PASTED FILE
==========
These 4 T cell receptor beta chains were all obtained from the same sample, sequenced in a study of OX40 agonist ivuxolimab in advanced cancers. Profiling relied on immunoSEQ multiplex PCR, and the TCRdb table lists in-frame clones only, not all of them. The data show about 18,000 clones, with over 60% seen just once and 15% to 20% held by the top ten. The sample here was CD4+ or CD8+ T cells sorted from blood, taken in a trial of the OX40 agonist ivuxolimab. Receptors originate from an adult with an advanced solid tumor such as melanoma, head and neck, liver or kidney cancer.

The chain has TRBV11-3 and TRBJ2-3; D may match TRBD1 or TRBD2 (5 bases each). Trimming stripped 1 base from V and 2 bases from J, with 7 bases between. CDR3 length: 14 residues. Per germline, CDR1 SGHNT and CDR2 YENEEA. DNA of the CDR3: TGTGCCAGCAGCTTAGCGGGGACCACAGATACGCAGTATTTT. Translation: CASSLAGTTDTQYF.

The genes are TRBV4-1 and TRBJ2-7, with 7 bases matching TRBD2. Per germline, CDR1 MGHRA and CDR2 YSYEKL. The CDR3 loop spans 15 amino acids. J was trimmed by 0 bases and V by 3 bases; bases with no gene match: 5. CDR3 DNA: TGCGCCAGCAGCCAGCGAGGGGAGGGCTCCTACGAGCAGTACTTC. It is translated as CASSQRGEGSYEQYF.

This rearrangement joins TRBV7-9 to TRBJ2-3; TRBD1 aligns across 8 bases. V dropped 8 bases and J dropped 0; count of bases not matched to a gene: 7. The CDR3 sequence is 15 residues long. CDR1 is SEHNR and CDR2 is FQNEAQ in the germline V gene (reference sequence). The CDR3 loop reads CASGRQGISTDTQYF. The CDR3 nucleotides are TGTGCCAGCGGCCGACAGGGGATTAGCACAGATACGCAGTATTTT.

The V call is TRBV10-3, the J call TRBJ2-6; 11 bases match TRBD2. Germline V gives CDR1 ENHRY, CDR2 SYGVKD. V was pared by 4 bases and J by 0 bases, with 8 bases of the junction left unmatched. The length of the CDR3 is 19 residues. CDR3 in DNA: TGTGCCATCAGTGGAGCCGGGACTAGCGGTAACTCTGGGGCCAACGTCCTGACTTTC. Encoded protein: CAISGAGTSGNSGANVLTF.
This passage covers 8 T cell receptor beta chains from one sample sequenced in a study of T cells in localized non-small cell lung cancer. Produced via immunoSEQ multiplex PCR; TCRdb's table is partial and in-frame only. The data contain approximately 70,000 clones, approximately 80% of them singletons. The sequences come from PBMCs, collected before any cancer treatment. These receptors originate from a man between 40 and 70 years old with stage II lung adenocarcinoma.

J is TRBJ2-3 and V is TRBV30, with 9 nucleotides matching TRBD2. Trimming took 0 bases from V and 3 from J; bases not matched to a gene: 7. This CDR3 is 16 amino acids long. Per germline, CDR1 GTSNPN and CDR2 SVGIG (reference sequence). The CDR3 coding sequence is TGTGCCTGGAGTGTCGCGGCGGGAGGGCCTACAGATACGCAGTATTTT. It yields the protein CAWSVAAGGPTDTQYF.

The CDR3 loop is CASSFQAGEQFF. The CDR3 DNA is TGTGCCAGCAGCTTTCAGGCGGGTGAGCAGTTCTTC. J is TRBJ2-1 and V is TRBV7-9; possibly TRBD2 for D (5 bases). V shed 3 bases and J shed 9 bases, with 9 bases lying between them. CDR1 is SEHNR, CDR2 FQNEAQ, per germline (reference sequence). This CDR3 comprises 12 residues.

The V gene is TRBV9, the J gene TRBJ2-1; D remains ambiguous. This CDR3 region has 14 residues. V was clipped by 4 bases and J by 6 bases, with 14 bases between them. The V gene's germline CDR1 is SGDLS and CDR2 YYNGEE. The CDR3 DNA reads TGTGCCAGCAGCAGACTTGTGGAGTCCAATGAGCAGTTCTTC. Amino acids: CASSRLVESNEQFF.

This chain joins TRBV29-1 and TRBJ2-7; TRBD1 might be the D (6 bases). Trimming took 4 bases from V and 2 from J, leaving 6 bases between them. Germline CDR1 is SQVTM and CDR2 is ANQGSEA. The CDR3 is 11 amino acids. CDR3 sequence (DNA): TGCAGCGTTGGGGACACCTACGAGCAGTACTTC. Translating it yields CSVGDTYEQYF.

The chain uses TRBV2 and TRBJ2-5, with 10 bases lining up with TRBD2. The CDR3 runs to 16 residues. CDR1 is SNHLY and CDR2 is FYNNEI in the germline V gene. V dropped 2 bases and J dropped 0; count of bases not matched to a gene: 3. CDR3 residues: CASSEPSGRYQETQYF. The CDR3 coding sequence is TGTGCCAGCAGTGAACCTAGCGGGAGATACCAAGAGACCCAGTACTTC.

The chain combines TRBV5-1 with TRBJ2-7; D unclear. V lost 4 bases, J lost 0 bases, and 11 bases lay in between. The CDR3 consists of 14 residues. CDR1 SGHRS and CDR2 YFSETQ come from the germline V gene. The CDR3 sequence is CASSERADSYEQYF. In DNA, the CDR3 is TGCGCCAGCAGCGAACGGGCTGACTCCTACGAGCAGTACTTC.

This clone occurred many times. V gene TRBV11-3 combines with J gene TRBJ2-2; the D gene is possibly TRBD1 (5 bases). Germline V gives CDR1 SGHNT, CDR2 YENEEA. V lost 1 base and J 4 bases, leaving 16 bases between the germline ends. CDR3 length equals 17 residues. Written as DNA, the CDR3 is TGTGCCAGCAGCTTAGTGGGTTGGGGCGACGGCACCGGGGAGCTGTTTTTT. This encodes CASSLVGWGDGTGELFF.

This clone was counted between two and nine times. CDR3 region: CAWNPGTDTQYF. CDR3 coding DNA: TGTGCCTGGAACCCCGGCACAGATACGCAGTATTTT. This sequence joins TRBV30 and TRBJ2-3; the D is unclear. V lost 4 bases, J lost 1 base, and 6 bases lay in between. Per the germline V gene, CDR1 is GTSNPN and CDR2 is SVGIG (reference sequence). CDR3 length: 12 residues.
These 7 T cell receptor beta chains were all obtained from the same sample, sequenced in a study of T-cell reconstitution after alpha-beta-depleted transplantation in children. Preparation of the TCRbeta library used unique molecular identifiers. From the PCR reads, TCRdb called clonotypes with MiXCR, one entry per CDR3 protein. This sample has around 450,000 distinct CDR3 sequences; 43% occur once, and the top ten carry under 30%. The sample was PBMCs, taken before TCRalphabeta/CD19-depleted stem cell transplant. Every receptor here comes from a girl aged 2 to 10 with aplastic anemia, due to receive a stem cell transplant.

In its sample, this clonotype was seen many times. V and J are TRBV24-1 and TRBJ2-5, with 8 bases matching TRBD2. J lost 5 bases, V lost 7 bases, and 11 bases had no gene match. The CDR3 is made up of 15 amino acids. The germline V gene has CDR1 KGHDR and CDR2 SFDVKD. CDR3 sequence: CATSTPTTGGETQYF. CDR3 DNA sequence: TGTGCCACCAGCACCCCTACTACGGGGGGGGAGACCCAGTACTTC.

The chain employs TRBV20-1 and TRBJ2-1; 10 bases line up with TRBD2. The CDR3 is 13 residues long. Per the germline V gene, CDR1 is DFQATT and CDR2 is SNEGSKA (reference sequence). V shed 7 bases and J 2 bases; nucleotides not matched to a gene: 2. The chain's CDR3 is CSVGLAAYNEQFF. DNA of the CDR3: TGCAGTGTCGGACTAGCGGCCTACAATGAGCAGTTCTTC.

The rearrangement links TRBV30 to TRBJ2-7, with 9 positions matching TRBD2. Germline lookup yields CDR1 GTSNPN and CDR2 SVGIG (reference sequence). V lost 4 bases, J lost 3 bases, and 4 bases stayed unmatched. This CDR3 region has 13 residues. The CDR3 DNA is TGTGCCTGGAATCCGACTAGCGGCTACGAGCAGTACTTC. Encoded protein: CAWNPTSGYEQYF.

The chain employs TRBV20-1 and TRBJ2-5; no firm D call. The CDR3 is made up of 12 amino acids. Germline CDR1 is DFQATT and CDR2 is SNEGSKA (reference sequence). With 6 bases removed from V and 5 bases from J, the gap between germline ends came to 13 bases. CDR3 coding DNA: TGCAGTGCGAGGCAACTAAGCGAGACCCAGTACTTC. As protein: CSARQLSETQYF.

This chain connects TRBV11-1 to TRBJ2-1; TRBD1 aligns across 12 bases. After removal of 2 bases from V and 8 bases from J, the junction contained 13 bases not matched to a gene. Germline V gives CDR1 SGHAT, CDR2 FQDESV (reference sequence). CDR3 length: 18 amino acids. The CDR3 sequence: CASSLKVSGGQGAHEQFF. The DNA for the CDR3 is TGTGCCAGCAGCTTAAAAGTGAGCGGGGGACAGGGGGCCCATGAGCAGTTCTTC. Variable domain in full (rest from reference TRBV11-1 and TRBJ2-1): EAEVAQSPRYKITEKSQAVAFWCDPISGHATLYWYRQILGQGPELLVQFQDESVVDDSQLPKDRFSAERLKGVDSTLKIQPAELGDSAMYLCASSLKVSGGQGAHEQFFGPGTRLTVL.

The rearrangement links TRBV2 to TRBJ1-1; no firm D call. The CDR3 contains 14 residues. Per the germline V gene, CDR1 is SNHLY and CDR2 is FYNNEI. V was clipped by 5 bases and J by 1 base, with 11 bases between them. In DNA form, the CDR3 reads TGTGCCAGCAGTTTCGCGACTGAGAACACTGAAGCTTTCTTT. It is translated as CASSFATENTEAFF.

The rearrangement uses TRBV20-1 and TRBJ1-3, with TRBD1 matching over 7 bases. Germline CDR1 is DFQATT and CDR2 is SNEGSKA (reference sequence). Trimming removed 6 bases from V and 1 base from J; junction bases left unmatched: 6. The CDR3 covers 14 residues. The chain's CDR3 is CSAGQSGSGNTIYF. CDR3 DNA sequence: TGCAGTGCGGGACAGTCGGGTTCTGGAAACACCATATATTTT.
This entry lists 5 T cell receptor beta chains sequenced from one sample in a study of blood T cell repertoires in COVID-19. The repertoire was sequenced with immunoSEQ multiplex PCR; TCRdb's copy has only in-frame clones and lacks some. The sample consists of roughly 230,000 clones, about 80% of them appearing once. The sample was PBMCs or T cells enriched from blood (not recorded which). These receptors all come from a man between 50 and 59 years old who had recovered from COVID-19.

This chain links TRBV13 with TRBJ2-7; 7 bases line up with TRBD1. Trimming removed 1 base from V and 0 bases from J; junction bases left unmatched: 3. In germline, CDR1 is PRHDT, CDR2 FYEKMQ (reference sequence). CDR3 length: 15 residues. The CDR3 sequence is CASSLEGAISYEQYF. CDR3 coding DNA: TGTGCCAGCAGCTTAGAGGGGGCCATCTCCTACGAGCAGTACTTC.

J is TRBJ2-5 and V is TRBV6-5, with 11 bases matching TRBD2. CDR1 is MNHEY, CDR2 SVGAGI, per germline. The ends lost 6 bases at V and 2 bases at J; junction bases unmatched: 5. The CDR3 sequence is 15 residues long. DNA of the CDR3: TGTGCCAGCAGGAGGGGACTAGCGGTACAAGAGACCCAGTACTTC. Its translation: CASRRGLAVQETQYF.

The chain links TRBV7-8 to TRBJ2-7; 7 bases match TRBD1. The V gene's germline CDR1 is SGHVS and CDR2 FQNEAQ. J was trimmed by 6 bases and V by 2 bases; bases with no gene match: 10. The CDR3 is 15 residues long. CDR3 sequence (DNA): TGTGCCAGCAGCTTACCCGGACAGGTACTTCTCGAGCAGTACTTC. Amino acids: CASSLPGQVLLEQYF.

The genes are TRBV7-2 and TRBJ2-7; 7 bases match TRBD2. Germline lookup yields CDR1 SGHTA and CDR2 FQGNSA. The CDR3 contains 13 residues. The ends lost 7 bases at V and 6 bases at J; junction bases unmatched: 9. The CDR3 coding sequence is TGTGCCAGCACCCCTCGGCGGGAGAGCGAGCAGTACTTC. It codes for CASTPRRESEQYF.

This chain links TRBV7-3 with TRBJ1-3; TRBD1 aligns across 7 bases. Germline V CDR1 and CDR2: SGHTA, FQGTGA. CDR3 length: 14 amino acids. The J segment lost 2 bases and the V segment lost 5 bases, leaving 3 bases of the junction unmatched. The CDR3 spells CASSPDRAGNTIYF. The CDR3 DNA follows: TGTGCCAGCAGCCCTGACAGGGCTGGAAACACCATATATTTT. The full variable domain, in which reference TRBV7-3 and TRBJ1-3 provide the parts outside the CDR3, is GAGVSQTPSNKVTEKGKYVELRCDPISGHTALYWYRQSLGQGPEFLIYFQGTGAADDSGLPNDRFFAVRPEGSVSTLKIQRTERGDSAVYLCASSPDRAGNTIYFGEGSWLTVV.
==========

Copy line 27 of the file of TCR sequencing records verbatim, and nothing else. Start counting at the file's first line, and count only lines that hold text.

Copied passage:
The genes are TRBV7-2 and TRBJ2-7; 7 bases match TRBD2. Germline lookup yields CDR1 SGHTA and CDR2 FQGNSA. The CDR3 contains 13 residues. The ends lost 7 bases at V and 6 bases at J; junction bases unmatched: 9. The CDR3 coding sequence is TGTGCCAGCACCCCTCGGCGGGAGAGCGAGCAGTACTTC. It codes for CASTPRRESEQYF.